Superheroes are (so) hot right now, and Hollywood has been leaning into the trend for years. But...how did that happen?
A new YouTube video, titled "DC vs. Marvel: Box Office Battle," from Wired's Data Attack series breaks down how influential Marvel and DC Comics have become, and why the studios keep churning out adaptations from their libraries.
Created using stop-motion animation, the video jumps right into the first, great superhero flick with Richard Donner's "Superman" -- a risky, expensive venture, especially when you consider the negative public perception of comic books in 1978. As the video notes, to the surprise of all involved, the movie was a massive success and heralded a new era of superhero movies for DC Comics.
Moving onto Marvel, the video looks at how the publisher struggled to find similar success with its adaptations, opting first to produce a film version of "Howard the Duck," directed by Willard Huyck and produced by none other than George Lucas. The film was so bad it branded many of its stars with a Hollywood scarlet letter for years. One rumor even suggests that two Universal Studios executives could have come to blows over the negative publicity.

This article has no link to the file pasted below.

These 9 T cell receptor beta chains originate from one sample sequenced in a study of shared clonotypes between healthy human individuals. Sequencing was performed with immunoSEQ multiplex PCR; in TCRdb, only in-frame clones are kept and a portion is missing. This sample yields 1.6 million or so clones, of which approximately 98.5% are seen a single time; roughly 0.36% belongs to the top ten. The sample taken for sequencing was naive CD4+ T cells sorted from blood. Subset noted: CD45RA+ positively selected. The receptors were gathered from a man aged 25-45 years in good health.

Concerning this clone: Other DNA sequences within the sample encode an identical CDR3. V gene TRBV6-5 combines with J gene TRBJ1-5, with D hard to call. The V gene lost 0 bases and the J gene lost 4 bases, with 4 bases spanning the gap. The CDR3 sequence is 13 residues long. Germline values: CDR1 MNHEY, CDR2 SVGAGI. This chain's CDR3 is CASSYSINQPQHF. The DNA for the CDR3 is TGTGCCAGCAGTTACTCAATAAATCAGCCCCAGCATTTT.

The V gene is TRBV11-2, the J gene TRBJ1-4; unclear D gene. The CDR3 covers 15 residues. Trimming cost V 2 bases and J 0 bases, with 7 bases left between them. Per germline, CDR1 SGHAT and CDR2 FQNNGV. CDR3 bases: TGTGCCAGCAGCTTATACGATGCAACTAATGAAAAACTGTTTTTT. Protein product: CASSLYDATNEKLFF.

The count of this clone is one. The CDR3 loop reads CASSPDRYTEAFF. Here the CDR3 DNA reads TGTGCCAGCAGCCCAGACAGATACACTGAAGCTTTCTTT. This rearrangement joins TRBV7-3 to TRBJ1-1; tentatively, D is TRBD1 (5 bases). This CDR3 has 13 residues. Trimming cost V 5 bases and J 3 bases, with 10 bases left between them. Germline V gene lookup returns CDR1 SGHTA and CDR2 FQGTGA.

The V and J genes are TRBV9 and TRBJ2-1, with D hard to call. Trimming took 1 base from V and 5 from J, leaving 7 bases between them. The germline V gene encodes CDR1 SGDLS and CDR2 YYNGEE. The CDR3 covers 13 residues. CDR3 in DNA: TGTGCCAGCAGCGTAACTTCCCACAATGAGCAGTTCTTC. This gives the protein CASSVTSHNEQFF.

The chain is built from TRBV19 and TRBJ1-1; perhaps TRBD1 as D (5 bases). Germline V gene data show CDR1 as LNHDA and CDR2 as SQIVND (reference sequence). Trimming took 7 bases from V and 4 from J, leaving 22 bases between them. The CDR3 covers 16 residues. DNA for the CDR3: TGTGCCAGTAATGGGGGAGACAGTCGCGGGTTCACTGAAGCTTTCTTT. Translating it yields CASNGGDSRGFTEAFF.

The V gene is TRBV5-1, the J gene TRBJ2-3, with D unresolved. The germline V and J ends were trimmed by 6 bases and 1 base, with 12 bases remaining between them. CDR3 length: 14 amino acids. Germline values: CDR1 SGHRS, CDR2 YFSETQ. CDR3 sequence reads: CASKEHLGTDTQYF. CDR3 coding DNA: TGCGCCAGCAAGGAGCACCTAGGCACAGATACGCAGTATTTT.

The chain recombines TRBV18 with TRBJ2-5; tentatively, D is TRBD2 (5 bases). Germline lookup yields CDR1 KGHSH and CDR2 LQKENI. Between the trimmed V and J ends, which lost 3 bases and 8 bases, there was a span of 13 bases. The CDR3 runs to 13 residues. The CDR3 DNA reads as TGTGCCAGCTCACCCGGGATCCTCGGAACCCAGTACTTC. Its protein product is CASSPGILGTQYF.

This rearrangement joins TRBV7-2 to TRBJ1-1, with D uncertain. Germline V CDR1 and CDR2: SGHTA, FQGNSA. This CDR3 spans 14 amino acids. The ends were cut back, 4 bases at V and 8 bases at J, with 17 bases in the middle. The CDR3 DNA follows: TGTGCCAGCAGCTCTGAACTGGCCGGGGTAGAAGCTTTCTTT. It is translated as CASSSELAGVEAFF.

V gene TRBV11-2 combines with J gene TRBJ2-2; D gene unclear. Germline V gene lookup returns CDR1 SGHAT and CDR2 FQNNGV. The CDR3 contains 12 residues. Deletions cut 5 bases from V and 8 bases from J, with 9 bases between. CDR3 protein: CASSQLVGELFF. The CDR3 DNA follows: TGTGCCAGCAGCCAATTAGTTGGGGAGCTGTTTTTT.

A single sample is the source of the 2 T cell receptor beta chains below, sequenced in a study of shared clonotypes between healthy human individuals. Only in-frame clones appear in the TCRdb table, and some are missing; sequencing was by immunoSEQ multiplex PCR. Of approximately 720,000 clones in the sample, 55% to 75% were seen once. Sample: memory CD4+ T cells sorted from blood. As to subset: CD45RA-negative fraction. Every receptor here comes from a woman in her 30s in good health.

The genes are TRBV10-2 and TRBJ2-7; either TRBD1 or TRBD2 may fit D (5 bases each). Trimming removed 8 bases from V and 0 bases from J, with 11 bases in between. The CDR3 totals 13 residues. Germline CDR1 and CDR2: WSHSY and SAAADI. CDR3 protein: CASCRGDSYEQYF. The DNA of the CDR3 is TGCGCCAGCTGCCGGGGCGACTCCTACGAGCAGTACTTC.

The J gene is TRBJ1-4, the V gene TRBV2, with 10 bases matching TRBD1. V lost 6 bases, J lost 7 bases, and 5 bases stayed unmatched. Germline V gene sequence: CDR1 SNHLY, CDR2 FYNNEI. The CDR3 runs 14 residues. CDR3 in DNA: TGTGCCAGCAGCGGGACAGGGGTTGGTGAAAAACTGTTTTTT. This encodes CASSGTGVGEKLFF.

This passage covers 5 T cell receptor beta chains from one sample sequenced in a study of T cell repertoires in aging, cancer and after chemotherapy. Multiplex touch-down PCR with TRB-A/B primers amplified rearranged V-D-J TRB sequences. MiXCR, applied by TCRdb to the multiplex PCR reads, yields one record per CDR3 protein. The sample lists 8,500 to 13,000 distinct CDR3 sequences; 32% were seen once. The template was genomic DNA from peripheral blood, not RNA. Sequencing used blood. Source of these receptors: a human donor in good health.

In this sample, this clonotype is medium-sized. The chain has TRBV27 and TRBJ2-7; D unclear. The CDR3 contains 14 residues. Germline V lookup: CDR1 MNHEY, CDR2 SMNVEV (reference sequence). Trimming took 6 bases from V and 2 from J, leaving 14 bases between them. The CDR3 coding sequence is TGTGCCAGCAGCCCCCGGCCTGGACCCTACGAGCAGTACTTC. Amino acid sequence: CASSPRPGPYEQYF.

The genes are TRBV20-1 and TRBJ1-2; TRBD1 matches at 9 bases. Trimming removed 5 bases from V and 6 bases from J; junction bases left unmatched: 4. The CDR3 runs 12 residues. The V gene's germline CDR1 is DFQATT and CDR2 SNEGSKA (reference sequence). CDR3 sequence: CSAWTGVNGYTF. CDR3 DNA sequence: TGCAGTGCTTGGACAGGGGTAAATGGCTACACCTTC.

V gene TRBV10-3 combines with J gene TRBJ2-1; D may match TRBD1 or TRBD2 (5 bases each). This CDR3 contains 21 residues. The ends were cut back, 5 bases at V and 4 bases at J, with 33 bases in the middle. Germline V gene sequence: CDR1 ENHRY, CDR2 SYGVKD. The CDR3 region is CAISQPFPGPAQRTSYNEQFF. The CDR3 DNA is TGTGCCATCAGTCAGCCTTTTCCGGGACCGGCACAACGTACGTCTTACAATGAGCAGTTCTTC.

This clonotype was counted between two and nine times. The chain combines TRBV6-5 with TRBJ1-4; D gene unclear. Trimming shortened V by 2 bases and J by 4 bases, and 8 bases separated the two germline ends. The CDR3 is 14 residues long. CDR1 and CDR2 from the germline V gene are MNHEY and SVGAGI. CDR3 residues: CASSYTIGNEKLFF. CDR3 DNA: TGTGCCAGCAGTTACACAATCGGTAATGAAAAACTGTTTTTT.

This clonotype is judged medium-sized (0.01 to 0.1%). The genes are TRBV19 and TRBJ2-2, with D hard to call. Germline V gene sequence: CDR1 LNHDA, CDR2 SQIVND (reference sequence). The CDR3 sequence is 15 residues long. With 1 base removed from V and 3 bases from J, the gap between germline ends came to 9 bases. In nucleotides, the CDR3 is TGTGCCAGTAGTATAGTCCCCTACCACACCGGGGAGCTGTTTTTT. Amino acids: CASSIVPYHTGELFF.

The video also contextualizes some of the fragmentation among the Marvel Comics-based films. It explains how, at one point, Marvel filed for bankruptcy, selling off film rights for several of its characters. Thus, we were left with "Fantastic Four" and "X-Men" film rights over at Fox, and until very recently, "Spider-Man," Daredevil" and "Ghost Rider," at Sony.
As for what's coming next for the two comic book titans, the video makes some prognostications, but you'll have to watch to find out.